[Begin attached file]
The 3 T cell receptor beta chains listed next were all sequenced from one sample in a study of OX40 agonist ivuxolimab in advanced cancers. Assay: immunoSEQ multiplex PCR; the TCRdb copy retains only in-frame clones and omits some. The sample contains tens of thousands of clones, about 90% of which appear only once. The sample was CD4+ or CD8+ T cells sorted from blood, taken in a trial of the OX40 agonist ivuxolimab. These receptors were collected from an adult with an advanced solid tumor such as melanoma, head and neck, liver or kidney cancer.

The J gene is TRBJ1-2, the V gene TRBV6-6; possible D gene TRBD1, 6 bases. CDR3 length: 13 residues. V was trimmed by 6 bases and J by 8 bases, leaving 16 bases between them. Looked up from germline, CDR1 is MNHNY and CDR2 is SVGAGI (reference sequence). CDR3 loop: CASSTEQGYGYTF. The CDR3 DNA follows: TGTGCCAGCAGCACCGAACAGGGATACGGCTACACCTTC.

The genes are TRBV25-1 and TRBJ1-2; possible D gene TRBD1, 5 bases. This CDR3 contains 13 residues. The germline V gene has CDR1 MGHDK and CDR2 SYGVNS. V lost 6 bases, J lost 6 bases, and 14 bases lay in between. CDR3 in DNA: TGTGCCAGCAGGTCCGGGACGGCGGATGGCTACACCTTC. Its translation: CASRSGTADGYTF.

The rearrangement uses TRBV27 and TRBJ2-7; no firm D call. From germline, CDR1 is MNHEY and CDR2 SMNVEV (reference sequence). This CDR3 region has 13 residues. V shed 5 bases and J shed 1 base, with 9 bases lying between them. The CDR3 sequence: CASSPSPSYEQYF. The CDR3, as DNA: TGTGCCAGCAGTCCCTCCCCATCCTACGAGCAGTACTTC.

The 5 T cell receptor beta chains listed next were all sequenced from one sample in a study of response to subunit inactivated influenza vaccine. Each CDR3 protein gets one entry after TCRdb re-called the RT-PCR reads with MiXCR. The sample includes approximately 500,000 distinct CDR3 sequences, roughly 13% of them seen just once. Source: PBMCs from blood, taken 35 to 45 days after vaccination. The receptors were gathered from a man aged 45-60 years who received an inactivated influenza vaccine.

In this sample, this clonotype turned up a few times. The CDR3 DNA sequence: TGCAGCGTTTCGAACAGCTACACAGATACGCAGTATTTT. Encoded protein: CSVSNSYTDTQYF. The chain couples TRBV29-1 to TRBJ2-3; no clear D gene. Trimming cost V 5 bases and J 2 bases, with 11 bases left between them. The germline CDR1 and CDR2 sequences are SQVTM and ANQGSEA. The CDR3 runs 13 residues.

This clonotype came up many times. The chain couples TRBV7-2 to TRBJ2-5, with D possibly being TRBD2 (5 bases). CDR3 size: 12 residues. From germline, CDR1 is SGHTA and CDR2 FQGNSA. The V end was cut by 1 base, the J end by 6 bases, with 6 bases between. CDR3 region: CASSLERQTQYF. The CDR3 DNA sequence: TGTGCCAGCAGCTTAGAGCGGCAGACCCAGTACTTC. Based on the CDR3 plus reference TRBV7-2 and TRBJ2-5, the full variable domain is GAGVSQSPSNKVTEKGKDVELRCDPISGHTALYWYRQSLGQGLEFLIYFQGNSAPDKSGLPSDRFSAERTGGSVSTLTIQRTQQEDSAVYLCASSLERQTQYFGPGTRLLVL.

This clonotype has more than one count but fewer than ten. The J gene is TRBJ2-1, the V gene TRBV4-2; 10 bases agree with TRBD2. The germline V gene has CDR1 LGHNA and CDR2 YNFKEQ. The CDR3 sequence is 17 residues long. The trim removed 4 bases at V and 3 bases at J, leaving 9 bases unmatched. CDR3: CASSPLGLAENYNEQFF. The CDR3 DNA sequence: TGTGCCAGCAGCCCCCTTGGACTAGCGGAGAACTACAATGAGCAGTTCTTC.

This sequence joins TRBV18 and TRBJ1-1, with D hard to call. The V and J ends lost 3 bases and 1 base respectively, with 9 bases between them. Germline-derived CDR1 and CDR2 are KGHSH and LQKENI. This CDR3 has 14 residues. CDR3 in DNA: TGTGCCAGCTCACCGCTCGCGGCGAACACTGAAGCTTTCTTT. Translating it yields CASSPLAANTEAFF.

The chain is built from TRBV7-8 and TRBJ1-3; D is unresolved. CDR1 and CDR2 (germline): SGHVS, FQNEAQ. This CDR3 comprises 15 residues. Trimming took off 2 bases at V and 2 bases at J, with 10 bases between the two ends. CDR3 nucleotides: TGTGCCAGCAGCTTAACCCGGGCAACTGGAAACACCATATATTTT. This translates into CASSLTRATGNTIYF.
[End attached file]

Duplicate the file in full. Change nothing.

The 3 T cell receptor beta chains listed next were all sequenced from one sample in a study of OX40 agonist ivuxolimab in advanced cancers. Assay: immunoSEQ multiplex PCR; the TCRdb copy retains only in-frame clones and omits some. The sample contains tens of thousands of clones, about 90% of which appear only once. The sample was CD4+ or CD8+ T cells sorted from blood, taken in a trial of the OX40 agonist ivuxolimab. These receptors were collected from an adult with an advanced solid tumor such as melanoma, head and neck, liver or kidney cancer.

The J gene is TRBJ1-2, the V gene TRBV6-6; possible D gene TRBD1, 6 bases. CDR3 length: 13 residues. V was trimmed by 6 bases and J by 8 bases, leaving 16 bases between them. Looked up from germline, CDR1 is MNHNY and CDR2 is SVGAGI (reference sequence). CDR3 loop: CASSTEQGYGYTF. The CDR3 DNA follows: TGTGCCAGCAGCACCGAACAGGGATACGGCTACACCTTC.

The genes are TRBV25-1 and TRBJ1-2; possible D gene TRBD1, 5 bases. This CDR3 contains 13 residues. The germline V gene has CDR1 MGHDK and CDR2 SYGVNS. V lost 6 bases, J lost 6 bases, and 14 bases lay in between. CDR3 in DNA: TGTGCCAGCAGGTCCGGGACGGCGGATGGCTACACCTTC. Its translation: CASRSGTADGYTF.

The rearrangement uses TRBV27 and TRBJ2-7; no firm D call. From germline, CDR1 is MNHEY and CDR2 SMNVEV (reference sequence). This CDR3 region has 13 residues. V shed 5 bases and J shed 1 base, with 9 bases lying between them. The CDR3 sequence: CASSPSPSYEQYF. The CDR3, as DNA: TGTGCCAGCAGTCCCTCCCCATCCTACGAGCAGTACTTC.

The 5 T cell receptor beta chains listed next were all sequenced from one sample in a study of response to subunit inactivated influenza vaccine. Each CDR3 protein gets one entry after TCRdb re-called the RT-PCR reads with MiXCR. The sample includes approximately 500,000 distinct CDR3 sequences, roughly 13% of them seen just once. Source: PBMCs from blood, taken 35 to 45 days after vaccination. The receptors were gathered from a man aged 45-60 years who received an inactivated influenza vaccine.

In this sample, this clonotype turned up a few times. The CDR3 DNA sequence: TGCAGCGTTTCGAACAGCTACACAGATACGCAGTATTTT. Encoded protein: CSVSNSYTDTQYF. The chain couples TRBV29-1 to TRBJ2-3; no clear D gene. Trimming cost V 5 bases and J 2 bases, with 11 bases left between them. The germline CDR1 and CDR2 sequences are SQVTM and ANQGSEA. The CDR3 runs 13 residues.

This clonotype came up many times. The chain couples TRBV7-2 to TRBJ2-5, with D possibly being TRBD2 (5 bases). CDR3 size: 12 residues. From germline, CDR1 is SGHTA and CDR2 FQGNSA. The V end was cut by 1 base, the J end by 6 bases, with 6 bases between. CDR3 region: CASSLERQTQYF. The CDR3 DNA sequence: TGTGCCAGCAGCTTAGAGCGGCAGACCCAGTACTTC. Based on the CDR3 plus reference TRBV7-2 and TRBJ2-5, the full variable domain is GAGVSQSPSNKVTEKGKDVELRCDPISGHTALYWYRQSLGQGLEFLIYFQGNSAPDKSGLPSDRFSAERTGGSVSTLTIQRTQQEDSAVYLCASSLERQTQYFGPGTRLLVL.

This clonotype has more than one count but fewer than ten. The J gene is TRBJ2-1, the V gene TRBV4-2; 10 bases agree with TRBD2. The germline V gene has CDR1 LGHNA and CDR2 YNFKEQ. The CDR3 sequence is 17 residues long. The trim removed 4 bases at V and 3 bases at J, leaving 9 bases unmatched. CDR3: CASSPLGLAENYNEQFF. The CDR3 DNA sequence: TGTGCCAGCAGCCCCCTTGGACTAGCGGAGAACTACAATGAGCAGTTCTTC.

This sequence joins TRBV18 and TRBJ1-1, with D hard to call. The V and J ends lost 3 bases and 1 base respectively, with 9 bases between them. Germline-derived CDR1 and CDR2 are KGHSH and LQKENI. This CDR3 has 14 residues. CDR3 in DNA: TGTGCCAGCTCACCGCTCGCGGCGAACACTGAAGCTTTCTTT. Translating it yields CASSPLAANTEAFF.

The chain is built from TRBV7-8 and TRBJ1-3; D is unresolved. CDR1 and CDR2 (germline): SGHVS, FQNEAQ. This CDR3 comprises 15 residues. Trimming took off 2 bases at V and 2 bases at J, with 10 bases between the two ends. CDR3 nucleotides: TGTGCCAGCAGCTTAACCCGGGCAACTGGAAACACCATATATTTT. This translates into CASSLTRATGNTIYF.